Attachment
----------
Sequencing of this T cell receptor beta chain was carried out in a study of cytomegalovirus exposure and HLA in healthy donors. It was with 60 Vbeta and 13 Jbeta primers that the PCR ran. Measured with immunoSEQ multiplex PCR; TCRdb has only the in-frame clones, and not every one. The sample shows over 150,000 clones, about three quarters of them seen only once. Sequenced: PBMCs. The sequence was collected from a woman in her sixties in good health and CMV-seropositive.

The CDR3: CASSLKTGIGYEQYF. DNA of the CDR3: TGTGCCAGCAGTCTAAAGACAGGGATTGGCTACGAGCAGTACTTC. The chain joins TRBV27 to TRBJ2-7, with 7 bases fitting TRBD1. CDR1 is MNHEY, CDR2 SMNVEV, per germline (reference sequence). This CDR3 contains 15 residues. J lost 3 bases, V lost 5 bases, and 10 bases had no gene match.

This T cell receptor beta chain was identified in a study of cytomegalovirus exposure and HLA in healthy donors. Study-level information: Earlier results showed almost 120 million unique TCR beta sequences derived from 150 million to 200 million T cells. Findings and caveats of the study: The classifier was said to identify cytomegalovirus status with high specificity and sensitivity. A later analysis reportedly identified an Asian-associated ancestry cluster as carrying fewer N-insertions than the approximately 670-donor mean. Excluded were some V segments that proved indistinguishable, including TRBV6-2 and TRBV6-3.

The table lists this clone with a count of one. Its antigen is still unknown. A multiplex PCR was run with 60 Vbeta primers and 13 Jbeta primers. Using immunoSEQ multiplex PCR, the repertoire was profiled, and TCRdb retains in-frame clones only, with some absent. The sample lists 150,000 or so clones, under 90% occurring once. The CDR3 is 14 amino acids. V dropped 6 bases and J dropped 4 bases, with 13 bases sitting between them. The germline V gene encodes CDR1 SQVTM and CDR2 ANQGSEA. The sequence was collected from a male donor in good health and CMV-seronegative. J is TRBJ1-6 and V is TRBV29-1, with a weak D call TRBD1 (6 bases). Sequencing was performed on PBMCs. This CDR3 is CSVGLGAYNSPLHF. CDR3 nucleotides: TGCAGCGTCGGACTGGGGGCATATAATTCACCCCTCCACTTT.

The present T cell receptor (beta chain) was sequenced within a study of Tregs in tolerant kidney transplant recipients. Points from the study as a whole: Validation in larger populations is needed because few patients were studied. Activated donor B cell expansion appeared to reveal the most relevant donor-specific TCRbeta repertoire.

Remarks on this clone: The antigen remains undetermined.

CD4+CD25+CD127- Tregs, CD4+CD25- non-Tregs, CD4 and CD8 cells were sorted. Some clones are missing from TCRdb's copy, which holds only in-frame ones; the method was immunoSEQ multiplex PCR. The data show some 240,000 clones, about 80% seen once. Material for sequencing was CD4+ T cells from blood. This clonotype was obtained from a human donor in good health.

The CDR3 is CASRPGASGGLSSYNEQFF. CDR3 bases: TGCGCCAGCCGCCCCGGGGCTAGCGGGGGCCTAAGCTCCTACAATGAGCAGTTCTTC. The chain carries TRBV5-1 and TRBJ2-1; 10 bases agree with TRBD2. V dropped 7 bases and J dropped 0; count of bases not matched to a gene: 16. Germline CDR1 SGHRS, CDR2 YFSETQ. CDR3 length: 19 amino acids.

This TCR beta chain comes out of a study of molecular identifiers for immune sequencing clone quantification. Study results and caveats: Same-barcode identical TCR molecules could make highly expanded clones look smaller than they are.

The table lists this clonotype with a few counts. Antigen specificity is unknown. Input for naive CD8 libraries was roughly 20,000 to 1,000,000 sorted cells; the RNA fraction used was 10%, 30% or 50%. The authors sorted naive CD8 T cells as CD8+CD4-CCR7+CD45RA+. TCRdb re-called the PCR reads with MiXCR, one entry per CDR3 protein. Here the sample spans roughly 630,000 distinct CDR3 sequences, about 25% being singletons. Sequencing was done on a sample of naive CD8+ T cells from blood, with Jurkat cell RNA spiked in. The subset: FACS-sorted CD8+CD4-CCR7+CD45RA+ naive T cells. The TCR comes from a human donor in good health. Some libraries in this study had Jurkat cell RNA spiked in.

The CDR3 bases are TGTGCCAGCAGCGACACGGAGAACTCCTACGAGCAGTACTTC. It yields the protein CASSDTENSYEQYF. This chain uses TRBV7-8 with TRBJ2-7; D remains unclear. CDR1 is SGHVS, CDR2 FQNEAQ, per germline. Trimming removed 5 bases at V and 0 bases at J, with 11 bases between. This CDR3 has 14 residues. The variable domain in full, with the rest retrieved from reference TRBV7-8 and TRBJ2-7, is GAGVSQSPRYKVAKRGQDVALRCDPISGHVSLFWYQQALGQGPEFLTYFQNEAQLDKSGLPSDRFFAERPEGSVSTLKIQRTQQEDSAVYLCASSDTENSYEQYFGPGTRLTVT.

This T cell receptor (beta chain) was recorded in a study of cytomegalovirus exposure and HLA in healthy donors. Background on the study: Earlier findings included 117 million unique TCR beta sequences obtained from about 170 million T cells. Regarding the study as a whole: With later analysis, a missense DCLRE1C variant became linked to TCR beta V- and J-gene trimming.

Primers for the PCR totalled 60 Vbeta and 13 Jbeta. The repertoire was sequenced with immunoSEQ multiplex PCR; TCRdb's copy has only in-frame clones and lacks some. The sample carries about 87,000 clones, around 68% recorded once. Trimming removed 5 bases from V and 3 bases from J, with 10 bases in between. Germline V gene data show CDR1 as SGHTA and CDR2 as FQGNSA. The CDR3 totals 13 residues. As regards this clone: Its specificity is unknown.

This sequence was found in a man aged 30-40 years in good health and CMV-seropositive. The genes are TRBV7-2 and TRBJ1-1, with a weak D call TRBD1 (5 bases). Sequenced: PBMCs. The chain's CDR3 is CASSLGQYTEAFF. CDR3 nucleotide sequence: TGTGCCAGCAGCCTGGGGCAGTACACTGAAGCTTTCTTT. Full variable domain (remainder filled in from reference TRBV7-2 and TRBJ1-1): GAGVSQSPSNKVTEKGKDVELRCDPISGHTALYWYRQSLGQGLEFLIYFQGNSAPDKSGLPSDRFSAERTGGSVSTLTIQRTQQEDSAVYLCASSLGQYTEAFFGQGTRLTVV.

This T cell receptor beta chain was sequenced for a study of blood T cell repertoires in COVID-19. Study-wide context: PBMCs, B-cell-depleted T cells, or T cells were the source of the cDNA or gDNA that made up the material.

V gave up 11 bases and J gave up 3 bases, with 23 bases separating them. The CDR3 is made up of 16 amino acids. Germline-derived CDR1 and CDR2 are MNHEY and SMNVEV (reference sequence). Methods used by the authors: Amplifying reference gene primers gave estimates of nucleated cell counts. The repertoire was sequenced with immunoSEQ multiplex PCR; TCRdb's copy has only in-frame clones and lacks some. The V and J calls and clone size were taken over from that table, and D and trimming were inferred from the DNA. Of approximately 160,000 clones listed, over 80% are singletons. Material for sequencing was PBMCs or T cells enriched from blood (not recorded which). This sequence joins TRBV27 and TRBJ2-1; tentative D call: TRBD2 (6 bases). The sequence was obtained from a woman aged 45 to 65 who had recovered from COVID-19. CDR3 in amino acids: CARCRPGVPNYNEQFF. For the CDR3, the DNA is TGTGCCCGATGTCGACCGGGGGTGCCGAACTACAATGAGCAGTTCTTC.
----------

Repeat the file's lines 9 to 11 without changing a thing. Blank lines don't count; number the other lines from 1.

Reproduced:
This TCR beta chain comes out of a study of molecular identifiers for immune sequencing clone quantification. Study results and caveats: Same-barcode identical TCR molecules could make highly expanded clones look smaller than they are.

The table lists this clonotype with a few counts. Antigen specificity is unknown. Input for naive CD8 libraries was roughly 20,000 to 1,000,000 sorted cells; the RNA fraction used was 10%, 30% or 50%. The authors sorted naive CD8 T cells as CD8+CD4-CCR7+CD45RA+. TCRdb re-called the PCR reads with MiXCR, one entry per CDR3 protein. Here the sample spans roughly 630,000 distinct CDR3 sequences, about 25% being singletons. Sequencing was done on a sample of naive CD8+ T cells from blood, with Jurkat cell RNA spiked in. The subset: FACS-sorted CD8+CD4-CCR7+CD45RA+ naive T cells. The TCR comes from a human donor in good health. Some libraries in this study had Jurkat cell RNA spiked in.

The CDR3 bases are TGTGCCAGCAGCGACACGGAGAACTCCTACGAGCAGTACTTC. It yields the protein CASSDTENSYEQYF. This chain uses TRBV7-8 with TRBJ2-7; D remains unclear. CDR1 is SGHVS, CDR2 FQNEAQ, per germline. Trimming removed 5 bases at V and 0 bases at J, with 11 bases between. This CDR3 has 14 residues. The variable domain in full, with the rest retrieved from reference TRBV7-8 and TRBJ2-7, is GAGVSQSPRYKVAKRGQDVALRCDPISGHVSLFWYQQALGQGPEFLTYFQNEAQLDKSGLPSDRFFAERPEGSVSTLKIQRTQQEDSAVYLCASSDTENSYEQYFGPGTRLTVT.